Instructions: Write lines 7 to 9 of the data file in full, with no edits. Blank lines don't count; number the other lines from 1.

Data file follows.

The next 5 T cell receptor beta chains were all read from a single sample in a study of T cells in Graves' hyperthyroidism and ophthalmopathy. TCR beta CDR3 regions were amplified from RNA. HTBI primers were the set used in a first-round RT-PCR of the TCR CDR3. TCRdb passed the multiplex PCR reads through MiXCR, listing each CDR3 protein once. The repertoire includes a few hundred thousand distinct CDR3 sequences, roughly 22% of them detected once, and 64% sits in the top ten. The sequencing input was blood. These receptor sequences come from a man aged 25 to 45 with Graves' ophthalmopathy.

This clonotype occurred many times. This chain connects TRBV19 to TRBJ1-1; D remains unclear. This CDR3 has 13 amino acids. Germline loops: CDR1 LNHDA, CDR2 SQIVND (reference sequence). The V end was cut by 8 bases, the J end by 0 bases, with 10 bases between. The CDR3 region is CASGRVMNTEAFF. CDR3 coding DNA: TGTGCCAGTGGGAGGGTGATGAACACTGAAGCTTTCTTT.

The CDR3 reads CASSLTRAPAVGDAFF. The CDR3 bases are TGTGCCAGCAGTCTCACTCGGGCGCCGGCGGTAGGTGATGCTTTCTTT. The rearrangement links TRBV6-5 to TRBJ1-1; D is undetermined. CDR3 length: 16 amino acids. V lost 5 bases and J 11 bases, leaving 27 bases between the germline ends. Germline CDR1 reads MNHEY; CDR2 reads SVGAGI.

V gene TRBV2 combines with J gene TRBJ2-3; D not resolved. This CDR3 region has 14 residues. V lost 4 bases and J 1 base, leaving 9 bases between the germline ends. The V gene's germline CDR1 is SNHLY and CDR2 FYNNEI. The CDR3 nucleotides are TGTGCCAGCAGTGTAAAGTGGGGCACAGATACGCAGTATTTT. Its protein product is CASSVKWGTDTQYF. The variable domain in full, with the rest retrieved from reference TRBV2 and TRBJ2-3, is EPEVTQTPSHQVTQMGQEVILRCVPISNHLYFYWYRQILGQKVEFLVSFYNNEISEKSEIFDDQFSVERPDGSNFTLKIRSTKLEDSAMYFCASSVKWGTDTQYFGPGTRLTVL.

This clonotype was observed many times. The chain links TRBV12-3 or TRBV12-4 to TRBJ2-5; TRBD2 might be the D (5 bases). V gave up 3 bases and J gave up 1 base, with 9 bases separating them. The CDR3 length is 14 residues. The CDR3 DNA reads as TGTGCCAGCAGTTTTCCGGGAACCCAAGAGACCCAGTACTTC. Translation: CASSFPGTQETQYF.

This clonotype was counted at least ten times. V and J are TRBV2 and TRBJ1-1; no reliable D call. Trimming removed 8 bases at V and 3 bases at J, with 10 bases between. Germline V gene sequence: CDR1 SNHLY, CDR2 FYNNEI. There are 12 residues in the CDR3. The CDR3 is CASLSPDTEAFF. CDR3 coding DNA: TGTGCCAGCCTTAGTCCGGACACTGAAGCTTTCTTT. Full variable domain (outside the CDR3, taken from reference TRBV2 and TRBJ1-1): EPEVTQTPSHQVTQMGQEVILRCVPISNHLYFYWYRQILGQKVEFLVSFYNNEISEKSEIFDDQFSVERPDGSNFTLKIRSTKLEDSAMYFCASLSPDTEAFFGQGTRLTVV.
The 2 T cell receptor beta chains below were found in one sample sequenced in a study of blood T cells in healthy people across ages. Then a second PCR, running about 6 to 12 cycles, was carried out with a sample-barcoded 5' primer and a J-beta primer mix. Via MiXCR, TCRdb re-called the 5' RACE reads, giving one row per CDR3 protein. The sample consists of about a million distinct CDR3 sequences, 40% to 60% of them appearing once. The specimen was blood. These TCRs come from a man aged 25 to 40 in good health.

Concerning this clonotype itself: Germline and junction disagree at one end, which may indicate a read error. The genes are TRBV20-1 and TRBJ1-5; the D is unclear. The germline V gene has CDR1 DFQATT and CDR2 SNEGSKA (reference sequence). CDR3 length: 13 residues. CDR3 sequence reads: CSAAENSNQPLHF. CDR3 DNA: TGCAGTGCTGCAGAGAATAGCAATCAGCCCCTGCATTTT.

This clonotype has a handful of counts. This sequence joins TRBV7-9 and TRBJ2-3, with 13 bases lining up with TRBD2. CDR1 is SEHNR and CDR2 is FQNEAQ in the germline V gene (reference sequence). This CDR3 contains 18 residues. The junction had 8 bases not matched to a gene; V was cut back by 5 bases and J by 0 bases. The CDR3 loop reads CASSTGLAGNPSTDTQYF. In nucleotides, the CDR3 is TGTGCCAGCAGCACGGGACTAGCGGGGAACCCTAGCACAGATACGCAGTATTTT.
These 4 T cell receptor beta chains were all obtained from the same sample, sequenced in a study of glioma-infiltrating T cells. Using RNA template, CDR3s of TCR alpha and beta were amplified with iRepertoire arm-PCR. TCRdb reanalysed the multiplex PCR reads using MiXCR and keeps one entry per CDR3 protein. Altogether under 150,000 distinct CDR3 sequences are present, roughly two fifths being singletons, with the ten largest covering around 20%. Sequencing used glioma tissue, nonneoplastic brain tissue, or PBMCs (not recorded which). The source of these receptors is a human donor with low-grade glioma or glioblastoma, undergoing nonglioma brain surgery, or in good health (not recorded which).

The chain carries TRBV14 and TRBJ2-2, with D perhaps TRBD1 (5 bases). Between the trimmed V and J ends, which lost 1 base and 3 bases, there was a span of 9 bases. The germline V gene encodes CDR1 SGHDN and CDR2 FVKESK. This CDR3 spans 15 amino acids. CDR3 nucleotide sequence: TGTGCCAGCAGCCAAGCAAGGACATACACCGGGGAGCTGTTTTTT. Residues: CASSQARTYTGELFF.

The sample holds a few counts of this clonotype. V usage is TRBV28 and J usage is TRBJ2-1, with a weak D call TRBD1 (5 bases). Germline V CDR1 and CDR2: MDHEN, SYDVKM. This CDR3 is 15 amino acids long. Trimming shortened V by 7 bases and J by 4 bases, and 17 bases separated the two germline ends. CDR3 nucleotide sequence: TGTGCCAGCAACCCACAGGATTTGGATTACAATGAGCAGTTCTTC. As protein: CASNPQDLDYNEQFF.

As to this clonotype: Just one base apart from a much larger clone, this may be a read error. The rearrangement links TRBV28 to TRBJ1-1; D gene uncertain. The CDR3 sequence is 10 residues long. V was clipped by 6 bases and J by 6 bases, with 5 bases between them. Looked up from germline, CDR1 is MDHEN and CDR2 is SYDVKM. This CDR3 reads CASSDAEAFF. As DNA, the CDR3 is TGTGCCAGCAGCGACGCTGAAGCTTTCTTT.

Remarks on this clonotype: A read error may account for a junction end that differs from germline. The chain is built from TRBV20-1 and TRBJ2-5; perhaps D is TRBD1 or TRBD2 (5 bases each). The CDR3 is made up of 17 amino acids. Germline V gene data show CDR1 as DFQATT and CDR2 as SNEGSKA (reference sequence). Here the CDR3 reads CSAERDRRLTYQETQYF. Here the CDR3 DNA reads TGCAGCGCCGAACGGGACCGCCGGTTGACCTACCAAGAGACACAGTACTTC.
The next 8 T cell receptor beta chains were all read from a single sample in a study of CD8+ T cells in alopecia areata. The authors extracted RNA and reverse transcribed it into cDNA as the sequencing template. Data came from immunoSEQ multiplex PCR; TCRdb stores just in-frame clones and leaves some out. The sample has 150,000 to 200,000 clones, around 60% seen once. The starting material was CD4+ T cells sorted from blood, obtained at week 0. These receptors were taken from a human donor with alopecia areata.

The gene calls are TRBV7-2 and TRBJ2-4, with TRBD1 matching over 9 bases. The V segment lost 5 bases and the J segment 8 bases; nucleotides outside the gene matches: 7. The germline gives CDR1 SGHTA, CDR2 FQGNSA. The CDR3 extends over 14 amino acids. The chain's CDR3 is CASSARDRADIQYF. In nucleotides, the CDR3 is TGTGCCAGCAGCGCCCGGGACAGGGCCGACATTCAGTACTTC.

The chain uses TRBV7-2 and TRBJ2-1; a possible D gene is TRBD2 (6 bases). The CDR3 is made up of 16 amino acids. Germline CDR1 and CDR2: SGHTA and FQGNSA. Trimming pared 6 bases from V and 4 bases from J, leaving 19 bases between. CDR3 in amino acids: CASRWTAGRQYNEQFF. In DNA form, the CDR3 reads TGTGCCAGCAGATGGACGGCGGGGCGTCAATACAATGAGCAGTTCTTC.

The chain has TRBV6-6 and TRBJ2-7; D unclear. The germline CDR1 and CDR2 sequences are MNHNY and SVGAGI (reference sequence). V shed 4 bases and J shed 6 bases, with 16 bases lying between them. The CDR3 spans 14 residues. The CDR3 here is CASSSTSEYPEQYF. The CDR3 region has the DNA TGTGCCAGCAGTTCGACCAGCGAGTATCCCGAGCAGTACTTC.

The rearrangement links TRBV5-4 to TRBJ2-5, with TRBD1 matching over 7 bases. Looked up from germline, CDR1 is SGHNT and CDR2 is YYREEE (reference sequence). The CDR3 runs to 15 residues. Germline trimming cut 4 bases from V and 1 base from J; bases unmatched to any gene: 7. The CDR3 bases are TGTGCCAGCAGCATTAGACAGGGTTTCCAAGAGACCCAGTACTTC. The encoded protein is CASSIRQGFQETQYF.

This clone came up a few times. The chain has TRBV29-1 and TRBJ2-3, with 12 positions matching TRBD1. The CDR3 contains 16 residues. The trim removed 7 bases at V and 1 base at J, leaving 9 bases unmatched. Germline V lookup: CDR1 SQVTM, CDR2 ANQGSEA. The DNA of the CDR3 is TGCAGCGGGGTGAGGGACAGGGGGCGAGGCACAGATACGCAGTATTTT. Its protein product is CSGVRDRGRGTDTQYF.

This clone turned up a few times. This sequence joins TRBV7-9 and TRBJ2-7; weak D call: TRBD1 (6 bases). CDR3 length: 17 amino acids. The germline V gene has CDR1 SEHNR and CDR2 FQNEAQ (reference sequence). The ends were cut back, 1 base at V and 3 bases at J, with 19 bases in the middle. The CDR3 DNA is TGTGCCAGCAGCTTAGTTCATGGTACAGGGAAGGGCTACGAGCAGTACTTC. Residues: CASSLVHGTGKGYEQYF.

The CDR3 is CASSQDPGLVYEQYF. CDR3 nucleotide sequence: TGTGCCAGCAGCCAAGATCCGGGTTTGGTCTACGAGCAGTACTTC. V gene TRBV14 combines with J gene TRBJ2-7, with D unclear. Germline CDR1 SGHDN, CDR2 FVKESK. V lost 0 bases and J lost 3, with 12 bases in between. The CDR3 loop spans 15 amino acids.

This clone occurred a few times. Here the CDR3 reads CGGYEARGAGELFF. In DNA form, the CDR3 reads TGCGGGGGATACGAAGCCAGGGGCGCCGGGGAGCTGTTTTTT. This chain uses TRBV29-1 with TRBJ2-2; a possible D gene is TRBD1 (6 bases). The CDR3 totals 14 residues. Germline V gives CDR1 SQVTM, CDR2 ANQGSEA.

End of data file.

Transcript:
The 2 T cell receptor beta chains below were found in one sample sequenced in a study of blood T cells in healthy people across ages. Then a second PCR, running about 6 to 12 cycles, was carried out with a sample-barcoded 5' primer and a J-beta primer mix. Via MiXCR, TCRdb re-called the 5' RACE reads, giving one row per CDR3 protein. The sample consists of about a million distinct CDR3 sequences, 40% to 60% of them appearing once. The specimen was blood. These TCRs come from a man aged 25 to 40 in good health.

Concerning this clonotype itself: Germline and junction disagree at one end, which may indicate a read error. The genes are TRBV20-1 and TRBJ1-5; the D is unclear. The germline V gene has CDR1 DFQATT and CDR2 SNEGSKA (reference sequence). CDR3 length: 13 residues. CDR3 sequence reads: CSAAENSNQPLHF. CDR3 DNA: TGCAGTGCTGCAGAGAATAGCAATCAGCCCCTGCATTTT.

This clonotype has a handful of counts. This sequence joins TRBV7-9 and TRBJ2-3, with 13 bases lining up with TRBD2. CDR1 is SEHNR and CDR2 is FQNEAQ in the germline V gene (reference sequence). This CDR3 contains 18 residues. The junction had 8 bases not matched to a gene; V was cut back by 5 bases and J by 0 bases. The CDR3 loop reads CASSTGLAGNPSTDTQYF. In nucleotides, the CDR3 is TGTGCCAGCAGCACGGGACTAGCGGGGAACCCTAGCACAGATACGCAGTATTTT.